[Ansteorra] A Storm is Brewing
swieland3 at austin.rr.com
Fri Nov 5 04:36:15 PDT 2010
On 11/4/2010 10:11 PM, rose_welch at yahoo.com wrote:
> I have to say that recipes themselves cannot be copyrighted, and if the wording was substantially changed, then it was most certainly not copyright infringement.
> However, it was absolutely moral plagiarism, and the editor deserves every bit of what they are getting.
> There are times that I shake my head at the Internet, and other times, like this, that I am filled with glee. :P
> Sent via BlackBerry from T-Mobile
> -----Original Message-----
> From: Dana Busenbark<danab-steppes at earthlink.net>
> Sender: ansteorra-bounces+rose_welch=yahoo.com at lists.ansteorra.orgDate: Thu, 4 Nov 2010 18:21:04
> To: Inc. Kingdom of Ansteorra - SCA<ansteorra at lists.ansteorra.org>
> Reply-To: "Kingdom of Ansteorra - SCA, Inc."<ansteorra at lists.ansteorra.org>
> Cc:<TwinMoons-L at ondercin.com>
> Subject: [Ansteorra] A Storm is Brewing
> This came from another SCA friend up north. There are two emails here. Enjoy the reading!
> An SCA cook who runs the popular and helpful godecookery.com website
> had an article used without permission or payment by a magazine called
> Cooks Source. She complained to the editor, and was told that:
> 1. Stuff on the Web is public domain
> 2. They cleaned up the writing for her
> 3. She should be grateful that they left her name on it, instead of
> attributing it to someone else.
> She posted about this on her LJ, and the word spread. Neil Gaiman
> (with 1.5 million followers) Tweeted about it. It was picked up by
> some of the major blogs, and is now hitting more traditional news
> outlets, like the Washington Post. The magazine's website is offline,
> and their Facebook page is being filled with . . . many honest,
> uncensored remarks.
> It also appears that this same magazine may have plagiarized from
> Paula Deen, NPR, and Martha Stewart. I predict that char-broiled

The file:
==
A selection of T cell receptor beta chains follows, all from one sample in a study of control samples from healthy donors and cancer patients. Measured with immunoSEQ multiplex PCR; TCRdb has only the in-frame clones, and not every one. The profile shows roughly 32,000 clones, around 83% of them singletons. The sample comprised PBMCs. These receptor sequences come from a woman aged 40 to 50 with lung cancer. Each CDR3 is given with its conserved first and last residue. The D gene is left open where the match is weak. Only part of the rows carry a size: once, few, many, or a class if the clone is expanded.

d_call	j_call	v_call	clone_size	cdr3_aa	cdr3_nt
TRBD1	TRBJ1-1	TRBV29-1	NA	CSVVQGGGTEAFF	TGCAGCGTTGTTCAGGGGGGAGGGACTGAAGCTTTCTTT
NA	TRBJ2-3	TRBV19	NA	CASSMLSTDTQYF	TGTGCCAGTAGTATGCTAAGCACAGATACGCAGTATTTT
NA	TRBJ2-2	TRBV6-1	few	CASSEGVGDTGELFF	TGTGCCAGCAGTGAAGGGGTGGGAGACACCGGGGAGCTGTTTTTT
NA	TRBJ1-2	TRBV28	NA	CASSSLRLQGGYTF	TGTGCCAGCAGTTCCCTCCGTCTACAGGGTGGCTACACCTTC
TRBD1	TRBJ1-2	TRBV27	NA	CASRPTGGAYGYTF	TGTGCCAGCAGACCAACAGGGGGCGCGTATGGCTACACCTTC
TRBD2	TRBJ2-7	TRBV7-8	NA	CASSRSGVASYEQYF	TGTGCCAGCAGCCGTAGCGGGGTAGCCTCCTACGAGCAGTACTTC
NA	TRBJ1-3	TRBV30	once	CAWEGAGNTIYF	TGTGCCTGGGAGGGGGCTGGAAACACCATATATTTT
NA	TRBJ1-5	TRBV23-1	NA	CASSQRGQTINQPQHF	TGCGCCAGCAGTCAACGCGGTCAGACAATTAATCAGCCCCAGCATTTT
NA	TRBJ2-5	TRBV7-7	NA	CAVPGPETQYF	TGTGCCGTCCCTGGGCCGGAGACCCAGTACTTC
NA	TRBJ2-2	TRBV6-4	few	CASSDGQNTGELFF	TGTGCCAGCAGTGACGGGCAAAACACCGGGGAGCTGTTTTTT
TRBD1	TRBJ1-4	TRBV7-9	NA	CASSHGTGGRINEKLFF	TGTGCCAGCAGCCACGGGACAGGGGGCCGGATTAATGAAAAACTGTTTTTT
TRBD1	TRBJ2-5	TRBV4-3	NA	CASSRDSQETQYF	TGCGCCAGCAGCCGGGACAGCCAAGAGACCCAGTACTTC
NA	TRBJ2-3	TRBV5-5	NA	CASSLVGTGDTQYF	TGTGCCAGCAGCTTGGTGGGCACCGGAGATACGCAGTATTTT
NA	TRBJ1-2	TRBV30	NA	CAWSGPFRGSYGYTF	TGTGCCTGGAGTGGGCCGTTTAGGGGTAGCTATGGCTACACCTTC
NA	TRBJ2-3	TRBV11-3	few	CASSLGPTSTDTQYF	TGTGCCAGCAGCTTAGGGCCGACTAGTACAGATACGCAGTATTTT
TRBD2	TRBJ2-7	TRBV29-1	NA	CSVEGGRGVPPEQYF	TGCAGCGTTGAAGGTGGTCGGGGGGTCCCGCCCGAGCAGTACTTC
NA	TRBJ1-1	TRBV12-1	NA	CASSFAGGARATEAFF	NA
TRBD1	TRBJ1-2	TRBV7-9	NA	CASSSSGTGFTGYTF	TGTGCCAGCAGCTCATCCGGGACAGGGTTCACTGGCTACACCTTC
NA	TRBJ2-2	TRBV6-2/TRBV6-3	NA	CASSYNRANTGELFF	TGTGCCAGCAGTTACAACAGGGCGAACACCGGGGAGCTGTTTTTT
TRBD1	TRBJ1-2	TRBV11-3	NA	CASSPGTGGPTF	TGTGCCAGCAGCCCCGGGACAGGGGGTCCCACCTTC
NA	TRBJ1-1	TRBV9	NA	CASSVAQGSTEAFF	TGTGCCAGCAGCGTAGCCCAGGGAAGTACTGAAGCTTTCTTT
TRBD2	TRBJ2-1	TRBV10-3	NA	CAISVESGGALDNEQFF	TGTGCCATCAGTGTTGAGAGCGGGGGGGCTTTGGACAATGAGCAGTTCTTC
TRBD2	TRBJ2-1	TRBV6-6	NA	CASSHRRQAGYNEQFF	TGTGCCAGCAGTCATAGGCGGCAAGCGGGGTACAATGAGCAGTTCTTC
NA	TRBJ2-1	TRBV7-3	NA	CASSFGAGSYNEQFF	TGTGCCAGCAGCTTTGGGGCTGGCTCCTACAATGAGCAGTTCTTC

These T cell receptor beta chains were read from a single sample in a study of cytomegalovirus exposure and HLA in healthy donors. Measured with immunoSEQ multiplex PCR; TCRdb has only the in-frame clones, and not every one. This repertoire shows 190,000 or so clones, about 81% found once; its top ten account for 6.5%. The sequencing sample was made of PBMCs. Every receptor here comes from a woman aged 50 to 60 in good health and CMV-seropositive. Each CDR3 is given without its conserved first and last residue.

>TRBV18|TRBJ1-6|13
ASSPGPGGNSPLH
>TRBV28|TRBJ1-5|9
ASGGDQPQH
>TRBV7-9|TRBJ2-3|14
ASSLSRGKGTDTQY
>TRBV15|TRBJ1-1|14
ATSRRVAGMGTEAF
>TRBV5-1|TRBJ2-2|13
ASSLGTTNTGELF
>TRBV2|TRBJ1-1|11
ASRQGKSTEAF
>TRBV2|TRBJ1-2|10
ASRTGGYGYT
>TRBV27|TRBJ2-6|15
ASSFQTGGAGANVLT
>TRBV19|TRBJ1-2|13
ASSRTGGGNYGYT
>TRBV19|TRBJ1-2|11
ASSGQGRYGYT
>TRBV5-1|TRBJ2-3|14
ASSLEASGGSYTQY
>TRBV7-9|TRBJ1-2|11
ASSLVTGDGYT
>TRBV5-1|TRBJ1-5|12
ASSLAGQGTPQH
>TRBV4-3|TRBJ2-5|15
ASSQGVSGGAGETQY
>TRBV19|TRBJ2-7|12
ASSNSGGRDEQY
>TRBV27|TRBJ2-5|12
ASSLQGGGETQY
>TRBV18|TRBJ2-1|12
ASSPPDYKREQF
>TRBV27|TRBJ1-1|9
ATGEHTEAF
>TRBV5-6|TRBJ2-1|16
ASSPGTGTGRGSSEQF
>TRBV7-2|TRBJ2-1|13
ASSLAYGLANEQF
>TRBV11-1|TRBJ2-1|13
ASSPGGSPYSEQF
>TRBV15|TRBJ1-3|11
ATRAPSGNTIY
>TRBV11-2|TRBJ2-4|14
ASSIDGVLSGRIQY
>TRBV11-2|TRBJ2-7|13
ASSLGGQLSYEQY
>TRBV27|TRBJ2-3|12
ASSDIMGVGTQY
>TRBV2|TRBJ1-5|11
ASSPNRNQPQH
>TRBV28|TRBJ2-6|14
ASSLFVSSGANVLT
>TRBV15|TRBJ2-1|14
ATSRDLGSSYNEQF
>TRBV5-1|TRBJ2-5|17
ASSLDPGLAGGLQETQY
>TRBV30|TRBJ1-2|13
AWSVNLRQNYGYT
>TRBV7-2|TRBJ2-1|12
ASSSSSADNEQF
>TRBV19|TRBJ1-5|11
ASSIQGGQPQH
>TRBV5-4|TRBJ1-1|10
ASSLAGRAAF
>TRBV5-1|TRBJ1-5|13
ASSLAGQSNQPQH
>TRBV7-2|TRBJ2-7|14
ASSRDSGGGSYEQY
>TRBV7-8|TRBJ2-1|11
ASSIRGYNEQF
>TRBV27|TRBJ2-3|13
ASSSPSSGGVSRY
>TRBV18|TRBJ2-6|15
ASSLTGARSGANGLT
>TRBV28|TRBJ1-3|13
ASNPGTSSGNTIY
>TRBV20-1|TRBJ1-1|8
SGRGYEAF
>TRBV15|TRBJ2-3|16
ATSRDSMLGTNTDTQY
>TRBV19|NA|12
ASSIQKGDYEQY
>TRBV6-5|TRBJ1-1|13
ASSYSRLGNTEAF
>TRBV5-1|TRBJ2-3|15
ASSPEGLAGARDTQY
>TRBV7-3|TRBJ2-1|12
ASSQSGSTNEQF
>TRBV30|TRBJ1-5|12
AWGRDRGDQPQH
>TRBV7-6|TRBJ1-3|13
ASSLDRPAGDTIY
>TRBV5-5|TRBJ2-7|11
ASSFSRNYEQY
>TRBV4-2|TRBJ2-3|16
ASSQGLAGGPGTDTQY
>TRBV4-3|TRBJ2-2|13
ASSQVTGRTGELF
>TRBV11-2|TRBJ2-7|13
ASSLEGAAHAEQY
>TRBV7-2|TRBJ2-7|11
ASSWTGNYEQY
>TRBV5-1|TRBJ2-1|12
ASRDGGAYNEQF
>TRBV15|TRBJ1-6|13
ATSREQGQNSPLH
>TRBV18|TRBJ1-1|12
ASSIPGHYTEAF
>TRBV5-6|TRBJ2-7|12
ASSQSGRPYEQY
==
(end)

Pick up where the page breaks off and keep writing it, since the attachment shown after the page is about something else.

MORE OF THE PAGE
> editor will soon be on the menu.
> Someone said pass the teriyaki sauce, and the response to that was:
> Save the sauce. At this rate, there aren't going to be enough scraps
> of editor to be worth saucing. Slashdot has picked it up, and Wil
> Wheaton, and the Guardian (UK), and a blogger on Publishers Weekly.
> And there are several law firms that specialize in IP/copyright cases
> who would love to offer their services.
> The righteous wrath of the Internet is a wondrous thing to behold. I
> could feel sorry for the editor, except that she really was asking for
> it with that astoundingly arrogant email.
> Schadenfreude, baby.
> And I wonder why I always send out a request asking for permission to use things for my lesson plans! No matter how little it is, even in education when we're allowed to use things for educational purposes, I always ask for permission.
> Fiona the Needleworker
> a.k.a. Fionnbharr le Nedlere
> m.k.a. Dana Busenbark
> Barony of the Steppes
> Kingdom of Ansteorra
Recently, a journal published an article by an obscure author, (whose
name I won't mention but there's stuff on Facebook about it) about
Berserker's that was lifted out of Gunnora's "Viking Answer Lady"
website word for word. The plagiarist apologized when called on it
saying it was a paper she "wrote" for her coursework. She's going to be
lucky if her degree isn't revoked.
--"When income decides outcome, democracy dies".
-Cleverly disquised as a responsible adult-
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